“Are you sure this is what you want to do?” John’s uncle looked concerned. The way a parent or friend looks when they think you’re about to make a mistake.
The rest of John’s cousins were all staring at him, their expressions were confused, amused, and everywhere in between. A fairly large gathering of John’s relatives were crowded into the conference room of a local Tahlequah, OK law firm. The estate of John’s grandfather was being divided among the heirs. John’s father had died while he was in Afghanistan, and being an only child, he stood to inherit his father’s third of his grandfather’s estate. The trip up to Oklahoma to settle PawPaw’s estate had been an eye-opener.
John discovered that his grandfather had owned, outright, more land than any of them ever imagined. Much of it was in the oil and natural gas producing regions of Oklahoma, but a large piece of it was in the foothills of the Ozarks in eastern Oklahoma. That large piece was the one the wolf totem told him to acquire.
John’s uncle continued, “That land might be a bit bigger than the other pieces, but that’s it. You know that land ain’t got no oil or natural gas on it. The money’s in them other pieces. Sure, it’s damn near 10 sections, but it’s worthless. Can’t farm it, can’t ranch on it, no oil or gas. I guess you could sell the timber, but you won’t get much for it.”
John slowly nodded his head. “Yeah, I’m sure. PawPaw used to take me camping up there when I was a kid. I don’t need the mineral rights. I’d just like to have that piece. I’ll trade my share of the rest of the other land and mineral rights for that piece. I think that whenever I have kids, I’d like to take them camping up there. “
His uncle gave him a perplexed look, then shrugged “Ok. Your call.” One of his cousins called out, “That’s ok, we’ll loan you money if you need it!” Chuckles from the other family members let John know that they all thought he was making a bad decision. Papers were drawn up and signed, and John found himself the owner of a large piece of the Oklahoma Ozark foothills.
Later That Week
“Mykuh what?” John looked quizzically at the geologist, who paid him no mind while excitedly read over the test results.
“Mica Schist. It’s a type of stone. This whole area is one giant boulder of it. I’ve never seen one this big!”
“Oh, uh ok. Is it good for anything?”
“Oh, sure! It’s a type of granite, worth about $100 a ton.”
“A ton?” John’s voice was doubtful.
“Yeah, but you got, oh, at least . . .” The geologist looked back at his reports, flipping pages. “200 million tons, probably closer to 250 million tons. And the tests show it to be solid, high quality stone. The geologic activity that created this was . . .”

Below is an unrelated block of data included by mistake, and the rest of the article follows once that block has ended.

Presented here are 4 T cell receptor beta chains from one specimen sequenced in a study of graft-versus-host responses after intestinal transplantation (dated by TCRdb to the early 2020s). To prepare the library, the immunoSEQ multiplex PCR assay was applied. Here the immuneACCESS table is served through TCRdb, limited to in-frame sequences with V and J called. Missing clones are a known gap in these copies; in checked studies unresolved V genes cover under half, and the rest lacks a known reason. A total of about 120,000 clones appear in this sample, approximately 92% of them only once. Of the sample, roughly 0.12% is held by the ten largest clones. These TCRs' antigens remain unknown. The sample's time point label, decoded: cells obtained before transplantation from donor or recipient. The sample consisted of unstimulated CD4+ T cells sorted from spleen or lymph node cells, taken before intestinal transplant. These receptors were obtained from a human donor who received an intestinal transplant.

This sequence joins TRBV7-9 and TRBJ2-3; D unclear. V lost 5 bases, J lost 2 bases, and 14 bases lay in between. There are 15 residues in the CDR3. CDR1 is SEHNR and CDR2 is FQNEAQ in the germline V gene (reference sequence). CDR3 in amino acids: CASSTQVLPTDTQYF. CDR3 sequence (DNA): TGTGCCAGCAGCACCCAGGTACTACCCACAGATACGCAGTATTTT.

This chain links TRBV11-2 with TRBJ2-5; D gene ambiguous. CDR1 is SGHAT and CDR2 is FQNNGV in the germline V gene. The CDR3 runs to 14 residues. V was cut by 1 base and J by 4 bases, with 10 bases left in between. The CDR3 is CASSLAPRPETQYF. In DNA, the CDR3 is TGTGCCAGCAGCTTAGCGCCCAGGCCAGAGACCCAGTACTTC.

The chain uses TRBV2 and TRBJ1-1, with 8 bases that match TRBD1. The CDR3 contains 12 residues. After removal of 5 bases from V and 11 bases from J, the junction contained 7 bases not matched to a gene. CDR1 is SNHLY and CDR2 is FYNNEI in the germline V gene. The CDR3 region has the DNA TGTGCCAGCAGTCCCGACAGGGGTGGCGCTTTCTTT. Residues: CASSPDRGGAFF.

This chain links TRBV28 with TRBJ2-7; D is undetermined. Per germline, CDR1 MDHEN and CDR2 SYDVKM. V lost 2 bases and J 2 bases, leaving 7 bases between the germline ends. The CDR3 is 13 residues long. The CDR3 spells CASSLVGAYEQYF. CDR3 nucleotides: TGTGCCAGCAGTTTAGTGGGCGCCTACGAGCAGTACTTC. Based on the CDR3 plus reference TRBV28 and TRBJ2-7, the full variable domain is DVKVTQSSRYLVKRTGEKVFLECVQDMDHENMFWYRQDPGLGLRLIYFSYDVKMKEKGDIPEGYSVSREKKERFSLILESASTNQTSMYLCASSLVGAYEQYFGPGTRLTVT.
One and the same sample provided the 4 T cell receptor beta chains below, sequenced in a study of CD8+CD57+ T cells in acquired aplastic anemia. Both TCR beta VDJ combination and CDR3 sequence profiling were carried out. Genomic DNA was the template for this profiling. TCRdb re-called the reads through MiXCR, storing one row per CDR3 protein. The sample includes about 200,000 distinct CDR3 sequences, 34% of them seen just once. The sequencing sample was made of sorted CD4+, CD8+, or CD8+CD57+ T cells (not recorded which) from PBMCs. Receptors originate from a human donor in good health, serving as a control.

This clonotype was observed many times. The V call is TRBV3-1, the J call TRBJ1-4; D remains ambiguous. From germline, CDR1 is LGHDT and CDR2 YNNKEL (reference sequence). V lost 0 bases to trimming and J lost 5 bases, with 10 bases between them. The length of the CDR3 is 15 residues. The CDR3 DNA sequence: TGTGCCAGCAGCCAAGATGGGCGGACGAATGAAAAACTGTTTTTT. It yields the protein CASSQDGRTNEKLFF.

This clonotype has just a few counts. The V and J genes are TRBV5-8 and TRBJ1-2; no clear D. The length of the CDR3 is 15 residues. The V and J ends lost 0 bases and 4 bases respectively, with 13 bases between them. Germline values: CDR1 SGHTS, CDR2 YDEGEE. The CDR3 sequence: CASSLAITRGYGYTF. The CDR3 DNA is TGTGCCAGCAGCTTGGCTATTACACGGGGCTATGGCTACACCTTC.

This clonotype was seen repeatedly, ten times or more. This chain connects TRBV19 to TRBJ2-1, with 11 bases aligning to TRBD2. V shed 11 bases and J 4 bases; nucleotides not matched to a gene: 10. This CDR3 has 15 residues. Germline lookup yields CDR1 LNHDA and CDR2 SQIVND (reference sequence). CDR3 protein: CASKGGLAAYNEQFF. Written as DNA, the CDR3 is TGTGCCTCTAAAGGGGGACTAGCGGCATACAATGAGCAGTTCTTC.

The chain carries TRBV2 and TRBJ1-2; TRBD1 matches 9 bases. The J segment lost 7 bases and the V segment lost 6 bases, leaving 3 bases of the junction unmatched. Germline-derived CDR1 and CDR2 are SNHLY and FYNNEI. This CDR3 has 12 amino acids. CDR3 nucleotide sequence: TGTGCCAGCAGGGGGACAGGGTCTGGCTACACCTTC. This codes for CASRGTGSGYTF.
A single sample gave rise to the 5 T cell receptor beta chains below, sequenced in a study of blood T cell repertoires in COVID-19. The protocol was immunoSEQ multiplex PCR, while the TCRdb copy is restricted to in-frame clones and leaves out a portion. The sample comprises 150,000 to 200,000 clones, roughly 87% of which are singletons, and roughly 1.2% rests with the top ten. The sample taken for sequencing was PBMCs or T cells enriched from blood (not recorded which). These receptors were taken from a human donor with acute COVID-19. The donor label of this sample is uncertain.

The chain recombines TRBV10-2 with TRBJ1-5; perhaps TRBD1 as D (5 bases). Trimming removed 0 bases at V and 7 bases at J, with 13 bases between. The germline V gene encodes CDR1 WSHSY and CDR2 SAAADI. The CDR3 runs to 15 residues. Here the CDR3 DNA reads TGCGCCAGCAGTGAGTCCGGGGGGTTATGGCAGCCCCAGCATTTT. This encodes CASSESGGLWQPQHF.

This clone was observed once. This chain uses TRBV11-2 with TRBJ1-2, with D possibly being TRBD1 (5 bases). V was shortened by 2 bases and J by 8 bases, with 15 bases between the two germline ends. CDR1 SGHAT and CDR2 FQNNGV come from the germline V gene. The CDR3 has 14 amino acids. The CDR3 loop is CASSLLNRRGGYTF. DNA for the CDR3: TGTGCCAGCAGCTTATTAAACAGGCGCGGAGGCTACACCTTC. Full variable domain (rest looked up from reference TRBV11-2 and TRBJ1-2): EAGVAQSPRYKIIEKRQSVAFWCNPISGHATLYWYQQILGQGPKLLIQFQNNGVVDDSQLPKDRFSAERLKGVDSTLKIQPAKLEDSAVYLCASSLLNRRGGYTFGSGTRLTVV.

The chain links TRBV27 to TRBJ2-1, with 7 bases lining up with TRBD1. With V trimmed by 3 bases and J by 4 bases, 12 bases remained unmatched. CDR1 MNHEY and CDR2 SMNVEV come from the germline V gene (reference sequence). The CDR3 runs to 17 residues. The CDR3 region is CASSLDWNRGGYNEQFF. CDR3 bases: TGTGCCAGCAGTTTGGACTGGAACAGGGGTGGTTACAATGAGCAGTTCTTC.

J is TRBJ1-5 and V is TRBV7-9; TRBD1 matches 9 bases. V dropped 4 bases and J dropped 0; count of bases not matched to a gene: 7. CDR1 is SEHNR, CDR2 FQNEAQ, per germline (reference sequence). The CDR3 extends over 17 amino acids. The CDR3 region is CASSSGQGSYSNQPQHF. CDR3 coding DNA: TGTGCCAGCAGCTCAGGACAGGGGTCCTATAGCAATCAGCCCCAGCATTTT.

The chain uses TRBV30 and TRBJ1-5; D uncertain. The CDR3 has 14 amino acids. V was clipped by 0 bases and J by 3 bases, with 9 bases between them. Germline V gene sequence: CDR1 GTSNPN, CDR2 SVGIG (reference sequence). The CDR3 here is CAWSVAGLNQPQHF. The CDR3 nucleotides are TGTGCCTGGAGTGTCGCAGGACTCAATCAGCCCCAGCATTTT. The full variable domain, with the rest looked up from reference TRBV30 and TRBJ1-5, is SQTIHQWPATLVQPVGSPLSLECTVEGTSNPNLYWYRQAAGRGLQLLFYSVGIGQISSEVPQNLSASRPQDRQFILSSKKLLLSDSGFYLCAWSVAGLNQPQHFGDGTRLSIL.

The geologist kept talking excitedly about his findings. John wasn’t paying attention anymore because he was trying to do math in his head. 200 million times 100 . . . $2 billion? $20 billion? That can’t be right!
The geologist finally realized that John wasn’t listening anymore. “Did you have a question?”
“So you said it’s worth $100 a ton, and there’s at least 200 million tons? It’s not really worth $20 billion, is it?
“Well, no, not all at once. There’s an awful lot of work that needs to be done first, but it would be a good steady source of income if it was quarried. I did some work for a guy that started a quarry with this same type of stone. He netted $600,000 in his first year. Once you get the infrastructure built, I bet you could easily net $1 million a year out of a small operation. If you went really large scale, you could probably net out $5 million.
John chuckled softly. So, Great Wolf Spirit, this is what you meant. “No, I’d keep it fairly small.”
“You should still be able to easily get $1 million annually out of a small quarry, no problem.”
“How long will it hold out? I mean, how long will the stone last?”
“Let’s just say that you won’t live long enough to see the end of it.”
John smiled. Here’s the means to carry out your work, Great One! John turned to the geologist. “Thanks for all your work.” John and the geologist shook hands.
The cost of the survey, testing, and geologist’s report had taken nearly all of John’s meager savings, but it now looked like his money problems were behind him. Or maybe they just changed into new types of money problems.